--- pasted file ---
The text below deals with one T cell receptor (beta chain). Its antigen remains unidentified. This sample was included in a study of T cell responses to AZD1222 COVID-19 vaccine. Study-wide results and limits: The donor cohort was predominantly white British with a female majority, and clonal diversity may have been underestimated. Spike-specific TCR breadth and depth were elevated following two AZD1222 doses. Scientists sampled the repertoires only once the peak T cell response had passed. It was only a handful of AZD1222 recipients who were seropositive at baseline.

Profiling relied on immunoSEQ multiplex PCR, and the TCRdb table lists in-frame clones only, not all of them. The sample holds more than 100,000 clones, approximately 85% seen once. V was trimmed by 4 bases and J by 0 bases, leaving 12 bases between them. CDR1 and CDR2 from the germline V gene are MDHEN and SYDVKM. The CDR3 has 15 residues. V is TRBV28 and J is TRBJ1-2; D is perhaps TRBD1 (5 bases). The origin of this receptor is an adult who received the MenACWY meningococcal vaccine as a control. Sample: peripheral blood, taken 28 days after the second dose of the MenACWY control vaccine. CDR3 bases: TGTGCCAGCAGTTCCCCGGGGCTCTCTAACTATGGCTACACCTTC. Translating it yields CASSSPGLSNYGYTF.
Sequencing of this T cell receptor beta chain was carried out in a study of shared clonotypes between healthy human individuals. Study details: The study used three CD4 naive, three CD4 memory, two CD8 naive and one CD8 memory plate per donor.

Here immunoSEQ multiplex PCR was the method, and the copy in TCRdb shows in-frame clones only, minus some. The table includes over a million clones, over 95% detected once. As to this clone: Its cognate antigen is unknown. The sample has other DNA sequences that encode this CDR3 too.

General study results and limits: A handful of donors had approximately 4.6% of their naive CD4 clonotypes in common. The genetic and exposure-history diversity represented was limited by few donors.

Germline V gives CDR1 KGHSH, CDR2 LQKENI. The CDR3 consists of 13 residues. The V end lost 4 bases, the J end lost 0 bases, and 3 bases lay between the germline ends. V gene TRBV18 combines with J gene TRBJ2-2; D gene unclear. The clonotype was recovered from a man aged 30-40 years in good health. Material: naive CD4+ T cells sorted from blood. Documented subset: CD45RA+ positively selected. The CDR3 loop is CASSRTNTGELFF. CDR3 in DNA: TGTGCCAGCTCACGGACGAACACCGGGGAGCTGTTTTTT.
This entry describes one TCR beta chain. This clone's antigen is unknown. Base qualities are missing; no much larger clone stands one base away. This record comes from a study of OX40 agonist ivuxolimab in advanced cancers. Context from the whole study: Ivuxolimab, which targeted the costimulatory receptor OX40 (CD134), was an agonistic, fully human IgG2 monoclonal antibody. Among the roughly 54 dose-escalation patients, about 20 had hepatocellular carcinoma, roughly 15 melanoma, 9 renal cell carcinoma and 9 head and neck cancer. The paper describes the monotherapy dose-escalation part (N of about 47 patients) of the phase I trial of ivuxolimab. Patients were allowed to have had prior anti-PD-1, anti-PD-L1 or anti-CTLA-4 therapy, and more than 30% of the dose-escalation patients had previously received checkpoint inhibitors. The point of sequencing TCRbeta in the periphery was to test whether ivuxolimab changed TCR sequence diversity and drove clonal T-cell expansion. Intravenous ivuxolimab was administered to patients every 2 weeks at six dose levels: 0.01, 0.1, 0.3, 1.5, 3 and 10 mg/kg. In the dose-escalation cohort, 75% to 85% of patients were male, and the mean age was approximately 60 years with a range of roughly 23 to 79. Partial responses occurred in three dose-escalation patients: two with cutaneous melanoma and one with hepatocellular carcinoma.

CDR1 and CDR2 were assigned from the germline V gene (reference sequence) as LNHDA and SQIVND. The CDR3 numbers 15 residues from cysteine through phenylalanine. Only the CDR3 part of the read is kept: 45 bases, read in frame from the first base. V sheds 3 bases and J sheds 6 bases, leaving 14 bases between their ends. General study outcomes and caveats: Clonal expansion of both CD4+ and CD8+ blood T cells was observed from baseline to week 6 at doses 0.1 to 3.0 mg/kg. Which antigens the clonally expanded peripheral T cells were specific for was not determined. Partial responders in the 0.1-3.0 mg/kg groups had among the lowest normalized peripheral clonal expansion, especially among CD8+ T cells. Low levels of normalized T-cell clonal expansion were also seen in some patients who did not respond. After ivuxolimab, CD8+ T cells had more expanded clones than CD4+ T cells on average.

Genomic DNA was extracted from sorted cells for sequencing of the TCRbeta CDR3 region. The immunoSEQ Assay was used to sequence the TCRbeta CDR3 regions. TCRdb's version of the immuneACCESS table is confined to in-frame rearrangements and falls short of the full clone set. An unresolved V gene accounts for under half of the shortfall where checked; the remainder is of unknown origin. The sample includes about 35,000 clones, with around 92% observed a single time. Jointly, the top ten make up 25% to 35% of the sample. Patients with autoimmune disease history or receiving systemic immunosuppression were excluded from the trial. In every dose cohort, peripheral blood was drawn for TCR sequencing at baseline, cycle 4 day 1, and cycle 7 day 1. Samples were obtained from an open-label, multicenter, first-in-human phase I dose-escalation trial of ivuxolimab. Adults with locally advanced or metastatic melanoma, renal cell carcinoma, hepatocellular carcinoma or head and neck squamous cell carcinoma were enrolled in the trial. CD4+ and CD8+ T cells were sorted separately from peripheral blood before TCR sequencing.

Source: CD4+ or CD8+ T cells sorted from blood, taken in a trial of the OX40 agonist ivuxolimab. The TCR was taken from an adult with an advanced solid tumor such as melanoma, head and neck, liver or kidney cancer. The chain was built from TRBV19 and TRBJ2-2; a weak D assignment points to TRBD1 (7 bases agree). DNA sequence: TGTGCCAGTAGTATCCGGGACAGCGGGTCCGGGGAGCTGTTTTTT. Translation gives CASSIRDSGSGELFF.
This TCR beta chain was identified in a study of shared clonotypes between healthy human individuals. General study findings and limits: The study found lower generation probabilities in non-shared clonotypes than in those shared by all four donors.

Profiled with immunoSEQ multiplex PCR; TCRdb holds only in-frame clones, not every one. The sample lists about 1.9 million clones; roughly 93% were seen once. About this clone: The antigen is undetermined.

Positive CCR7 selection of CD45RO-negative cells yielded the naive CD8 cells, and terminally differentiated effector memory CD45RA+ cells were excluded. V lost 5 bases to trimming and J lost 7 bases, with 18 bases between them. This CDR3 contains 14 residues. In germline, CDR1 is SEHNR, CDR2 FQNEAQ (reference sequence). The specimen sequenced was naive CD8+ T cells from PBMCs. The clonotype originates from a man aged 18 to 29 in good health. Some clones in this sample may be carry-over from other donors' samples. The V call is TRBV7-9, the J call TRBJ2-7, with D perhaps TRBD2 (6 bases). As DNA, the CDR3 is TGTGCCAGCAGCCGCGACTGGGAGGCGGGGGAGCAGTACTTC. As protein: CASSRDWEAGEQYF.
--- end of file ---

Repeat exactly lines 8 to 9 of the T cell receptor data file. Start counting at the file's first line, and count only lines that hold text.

CDR1 and CDR2 were assigned from the germline V gene (reference sequence) as LNHDA and SQIVND. The CDR3 numbers 15 residues from cysteine through phenylalanine. Only the CDR3 part of the read is kept: 45 bases, read in frame from the first base. V sheds 3 bases and J sheds 6 bases, leaving 14 bases between their ends. General study outcomes and caveats: Clonal expansion of both CD4+ and CD8+ blood T cells was observed from baseline to week 6 at doses 0.1 to 3.0 mg/kg. Which antigens the clonally expanded peripheral T cells were specific for was not determined. Partial responders in the 0.1-3.0 mg/kg groups had among the lowest normalized peripheral clonal expansion, especially among CD8+ T cells. Low levels of normalized T-cell clonal expansion were also seen in some patients who did not respond. After ivuxolimab, CD8+ T cells had more expanded clones than CD4+ T cells on average.

Genomic DNA was extracted from sorted cells for sequencing of the TCRbeta CDR3 region. The immunoSEQ Assay was used to sequence the TCRbeta CDR3 regions. TCRdb's version of the immuneACCESS table is confined to in-frame rearrangements and falls short of the full clone set. An unresolved V gene accounts for under half of the shortfall where checked; the remainder is of unknown origin. The sample includes about 35,000 clones, with around 92% observed a single time. Jointly, the top ten make up 25% to 35% of the sample. Patients with autoimmune disease history or receiving systemic immunosuppression were excluded from the trial. In every dose cohort, peripheral blood was drawn for TCR sequencing at baseline, cycle 4 day 1, and cycle 7 day 1. Samples were obtained from an open-label, multicenter, first-in-human phase I dose-escalation trial of ivuxolimab. Adults with locally advanced or metastatic melanoma, renal cell carcinoma, hepatocellular carcinoma or head and neck squamous cell carcinoma were enrolled in the trial. CD4+ and CD8+ T cells were sorted separately from peripheral blood before TCR sequencing.